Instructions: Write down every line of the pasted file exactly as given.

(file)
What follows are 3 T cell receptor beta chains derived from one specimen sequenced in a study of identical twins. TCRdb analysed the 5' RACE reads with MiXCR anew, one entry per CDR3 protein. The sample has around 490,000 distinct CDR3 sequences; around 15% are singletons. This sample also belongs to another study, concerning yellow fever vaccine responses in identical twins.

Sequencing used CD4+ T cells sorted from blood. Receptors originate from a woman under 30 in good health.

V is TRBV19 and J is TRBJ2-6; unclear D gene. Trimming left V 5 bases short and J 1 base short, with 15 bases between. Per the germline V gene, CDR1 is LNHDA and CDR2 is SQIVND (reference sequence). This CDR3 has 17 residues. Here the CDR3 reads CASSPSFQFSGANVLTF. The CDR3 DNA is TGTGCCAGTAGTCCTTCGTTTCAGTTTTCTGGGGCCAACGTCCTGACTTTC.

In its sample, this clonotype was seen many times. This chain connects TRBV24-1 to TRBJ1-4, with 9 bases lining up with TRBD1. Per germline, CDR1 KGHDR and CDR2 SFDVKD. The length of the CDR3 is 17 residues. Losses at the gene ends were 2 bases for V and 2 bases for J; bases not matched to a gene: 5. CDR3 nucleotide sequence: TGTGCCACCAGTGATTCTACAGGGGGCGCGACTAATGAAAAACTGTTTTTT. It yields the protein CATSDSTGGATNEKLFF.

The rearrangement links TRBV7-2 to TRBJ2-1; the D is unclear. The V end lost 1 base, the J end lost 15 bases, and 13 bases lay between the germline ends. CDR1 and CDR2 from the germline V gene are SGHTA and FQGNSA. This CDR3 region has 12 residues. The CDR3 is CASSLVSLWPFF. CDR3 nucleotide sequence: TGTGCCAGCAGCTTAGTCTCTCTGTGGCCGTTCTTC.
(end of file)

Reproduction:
What follows are 3 T cell receptor beta chains derived from one specimen sequenced in a study of identical twins. TCRdb analysed the 5' RACE reads with MiXCR anew, one entry per CDR3 protein. The sample has around 490,000 distinct CDR3 sequences; around 15% are singletons. This sample also belongs to another study, concerning yellow fever vaccine responses in identical twins.

Sequencing used CD4+ T cells sorted from blood. Receptors originate from a woman under 30 in good health.

V is TRBV19 and J is TRBJ2-6; unclear D gene. Trimming left V 5 bases short and J 1 base short, with 15 bases between. Per the germline V gene, CDR1 is LNHDA and CDR2 is SQIVND (reference sequence). This CDR3 has 17 residues. Here the CDR3 reads CASSPSFQFSGANVLTF. The CDR3 DNA is TGTGCCAGTAGTCCTTCGTTTCAGTTTTCTGGGGCCAACGTCCTGACTTTC.

In its sample, this clonotype was seen many times. This chain connects TRBV24-1 to TRBJ1-4, with 9 bases lining up with TRBD1. Per germline, CDR1 KGHDR and CDR2 SFDVKD. The length of the CDR3 is 17 residues. Losses at the gene ends were 2 bases for V and 2 bases for J; bases not matched to a gene: 5. CDR3 nucleotide sequence: TGTGCCACCAGTGATTCTACAGGGGGCGCGACTAATGAAAAACTGTTTTTT. It yields the protein CATSDSTGGATNEKLFF.

The rearrangement links TRBV7-2 to TRBJ2-1; the D is unclear. The V end lost 1 base, the J end lost 15 bases, and 13 bases lay between the germline ends. CDR1 and CDR2 from the germline V gene are SGHTA and FQGNSA. This CDR3 region has 12 residues. The CDR3 is CASSLVSLWPFF. CDR3 nucleotide sequence: TGTGCCAGCAGCTTAGTCTCTCTGTGGCCGTTCTTC.